Super Easy Homemade Vitamin C Powder--Plus Many Ways to Use It
This Homemade Vitamin C powder is unbelievably easy to make, is whole food sourced, organic, all natural, and zero waste. In fact, it's basically free! What's not to love?
We have been using vitamin C for years now to help us feel our best, but I have been using more natural vitamin C options recently. As you'll read more below, I think that getting whole food sources for our nutrition can be the best option.
However, whole food vitamin Cs, like many other supplements, can be pricey.
So--what if I told you that you could make your own Organic DIY Whole Food Vitamin C Powder for free.
It's true and here's how to do it.
Benefits of Vitamin C
Vitamin C is a powerful antioxidant, making it a great help for your immune system. Antioxidants sweep up free radicals, helping you to feel and look your best.
Making sure you get enough good nutrition is crucial for feeling and looking your best. And Vitamin C is important for so many things that your body does.
It's key for:
- adrenal health (source)
- thyroid function
- energy production
- scavenging free radicals
- and so much more
Why This Powder Is Superior to Other Vitamin C's
There are a variety of forms of vitamin C on the market. Most people tend to take ascorbic acid (also known as l-ascorbic acid ), or sodium ascorbate for their source of vitamin C.
However, these are both synthetic forms and many in the natural arena are concerned about ascorbic acid often being GMO. I discussed the differences between these two in this post with a recipe for a truly nourishing adrenal cocktail.
Many people are turning towards whole food based supplements for various reasons.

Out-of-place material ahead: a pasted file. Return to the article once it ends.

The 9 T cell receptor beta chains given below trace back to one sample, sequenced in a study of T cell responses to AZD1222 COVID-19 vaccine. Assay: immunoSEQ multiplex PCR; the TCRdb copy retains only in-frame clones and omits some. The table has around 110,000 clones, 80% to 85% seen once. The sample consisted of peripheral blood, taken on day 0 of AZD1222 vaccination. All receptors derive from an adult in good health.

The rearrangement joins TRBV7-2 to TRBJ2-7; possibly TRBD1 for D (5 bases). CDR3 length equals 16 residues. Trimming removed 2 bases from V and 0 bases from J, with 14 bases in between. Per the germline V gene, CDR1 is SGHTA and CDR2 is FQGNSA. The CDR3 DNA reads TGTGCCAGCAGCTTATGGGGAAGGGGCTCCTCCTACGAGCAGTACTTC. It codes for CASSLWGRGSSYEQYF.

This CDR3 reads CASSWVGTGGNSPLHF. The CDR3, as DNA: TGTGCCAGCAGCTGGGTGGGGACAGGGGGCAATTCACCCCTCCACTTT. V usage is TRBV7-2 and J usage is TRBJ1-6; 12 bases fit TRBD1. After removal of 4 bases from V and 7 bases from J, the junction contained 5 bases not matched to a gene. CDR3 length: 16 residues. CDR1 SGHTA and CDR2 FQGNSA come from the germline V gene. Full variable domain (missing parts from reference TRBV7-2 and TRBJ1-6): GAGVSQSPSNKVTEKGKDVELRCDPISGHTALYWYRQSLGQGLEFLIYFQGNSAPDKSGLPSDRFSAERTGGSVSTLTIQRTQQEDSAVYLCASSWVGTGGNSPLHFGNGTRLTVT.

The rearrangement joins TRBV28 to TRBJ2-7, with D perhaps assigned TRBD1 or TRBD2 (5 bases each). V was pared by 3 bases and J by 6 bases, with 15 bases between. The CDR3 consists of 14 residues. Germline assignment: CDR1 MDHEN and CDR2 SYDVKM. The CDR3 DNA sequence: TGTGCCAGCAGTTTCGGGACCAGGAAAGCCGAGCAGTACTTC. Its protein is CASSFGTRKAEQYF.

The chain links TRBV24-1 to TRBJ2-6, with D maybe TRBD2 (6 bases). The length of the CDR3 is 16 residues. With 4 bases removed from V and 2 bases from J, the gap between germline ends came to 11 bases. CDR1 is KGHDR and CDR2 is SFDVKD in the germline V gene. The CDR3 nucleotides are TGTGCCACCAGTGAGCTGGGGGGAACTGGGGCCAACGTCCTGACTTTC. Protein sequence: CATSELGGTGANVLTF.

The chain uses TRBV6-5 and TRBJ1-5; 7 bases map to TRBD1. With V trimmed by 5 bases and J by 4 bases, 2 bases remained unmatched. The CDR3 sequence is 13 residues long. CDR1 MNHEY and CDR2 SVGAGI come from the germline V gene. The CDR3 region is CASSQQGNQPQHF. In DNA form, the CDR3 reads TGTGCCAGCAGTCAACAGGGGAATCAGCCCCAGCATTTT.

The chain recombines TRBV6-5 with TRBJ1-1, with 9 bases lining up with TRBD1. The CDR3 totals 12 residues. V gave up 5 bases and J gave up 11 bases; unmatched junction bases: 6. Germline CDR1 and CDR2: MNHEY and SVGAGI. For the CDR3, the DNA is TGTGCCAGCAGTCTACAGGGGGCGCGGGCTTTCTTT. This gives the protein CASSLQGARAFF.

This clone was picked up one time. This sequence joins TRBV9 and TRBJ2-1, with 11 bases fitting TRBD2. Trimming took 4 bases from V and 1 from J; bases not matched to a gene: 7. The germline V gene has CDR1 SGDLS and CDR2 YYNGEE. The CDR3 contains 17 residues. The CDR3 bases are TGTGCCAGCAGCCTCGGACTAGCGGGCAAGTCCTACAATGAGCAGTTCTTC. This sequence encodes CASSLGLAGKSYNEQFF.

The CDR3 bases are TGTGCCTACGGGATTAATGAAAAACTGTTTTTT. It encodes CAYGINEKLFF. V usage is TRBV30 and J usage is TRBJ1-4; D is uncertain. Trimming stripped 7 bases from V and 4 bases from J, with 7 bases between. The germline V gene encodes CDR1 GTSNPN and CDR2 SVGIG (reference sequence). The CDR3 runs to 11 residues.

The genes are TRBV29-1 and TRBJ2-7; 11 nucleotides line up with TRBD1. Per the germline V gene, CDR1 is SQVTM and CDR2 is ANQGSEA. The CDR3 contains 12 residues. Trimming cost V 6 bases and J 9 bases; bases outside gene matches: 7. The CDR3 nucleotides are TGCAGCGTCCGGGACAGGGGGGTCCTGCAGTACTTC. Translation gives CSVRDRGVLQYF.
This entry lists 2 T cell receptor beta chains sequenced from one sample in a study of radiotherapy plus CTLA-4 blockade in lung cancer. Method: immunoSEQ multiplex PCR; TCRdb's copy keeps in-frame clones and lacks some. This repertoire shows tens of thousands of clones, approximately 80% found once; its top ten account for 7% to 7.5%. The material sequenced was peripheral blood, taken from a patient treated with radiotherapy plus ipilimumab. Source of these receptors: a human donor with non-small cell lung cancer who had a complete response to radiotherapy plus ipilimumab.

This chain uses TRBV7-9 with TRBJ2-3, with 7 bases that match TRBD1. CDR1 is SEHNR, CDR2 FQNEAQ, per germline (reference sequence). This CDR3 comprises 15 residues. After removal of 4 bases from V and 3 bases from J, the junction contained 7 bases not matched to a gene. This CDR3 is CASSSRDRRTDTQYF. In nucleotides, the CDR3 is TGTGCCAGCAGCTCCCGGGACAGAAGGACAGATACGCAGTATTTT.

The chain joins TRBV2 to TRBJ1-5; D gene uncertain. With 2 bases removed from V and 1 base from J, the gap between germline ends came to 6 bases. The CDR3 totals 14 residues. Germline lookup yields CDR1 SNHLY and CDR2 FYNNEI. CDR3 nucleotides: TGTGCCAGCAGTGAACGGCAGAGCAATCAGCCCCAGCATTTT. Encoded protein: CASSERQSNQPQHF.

One is that our bodies are made to digest whole food and not synthetics so it makes sense that our bodies can use whole food vitamin C better than they can use synthetics. Studies appear to be mixed on this topic, but it does seem that more accurate analysis needs to be done. (source)
Second, the other benefits of the food can work synergistically to give you more benefits and more bioavaialability. Think about it--God didn't just put vitamin C on a tree and say to eat it--He gave us the whole fruit.
Of course there are situations in which one might want to use synthetic vitamin c, (when one can't eat or if one needs an incredibly high dose, or needs intravenous vitamin C) but for all of the reasons above, this natural vitamin C powder is a great choice.
How Much Vitamin C Is In Orange Peels?
We all know that that citrus fruits are known for being a great source of natural Vitamin C. However, did you know that the peels of the orange are where the majority of nutrients are concentrated?
Oranges provide about 71 mg per 100 grams of fruit, whereas 100 grams of orange peel provides about 136 mg of vitamin C. That's nearly double the amount!
So, by eating the peels – pith and all – you take in far more bio-available Vitamin C than you do from just eating the fruit--and you get a lot less sugar too!
Here are the super easy directions for making this vitamin C powder.
Spice Grinder (I personally love this grinder--it works great and is washable, which is a must in my opinion. No thanks to cumin in my vitamin C powder, you know?)
Dehydrator or Oven (Optional. We have and use this dehydrator all the time for soaking and drying nuts and seeds, and for these Green Bean Chips)
Orange Peeler (useful but not necessary)
Organic oranges--that's all!
Select organic oranges that are free of bruises and blemishes.
Wash the fruit VERY thoroughly.
Peel the fruit, retaining as much of the pith as possible on the peel.
Cut the peels into thin strips.
Dry the peels using whatever option you like.
When the peels are completely dry, place in a spice grinder or blender and pulverize into a fine powder.
Store in an air-tight container (a mason jar works great for this) in a cool, dark place for up to three months or in the freezer for up to six months.
Do you really have to use organic oranges for this recipe?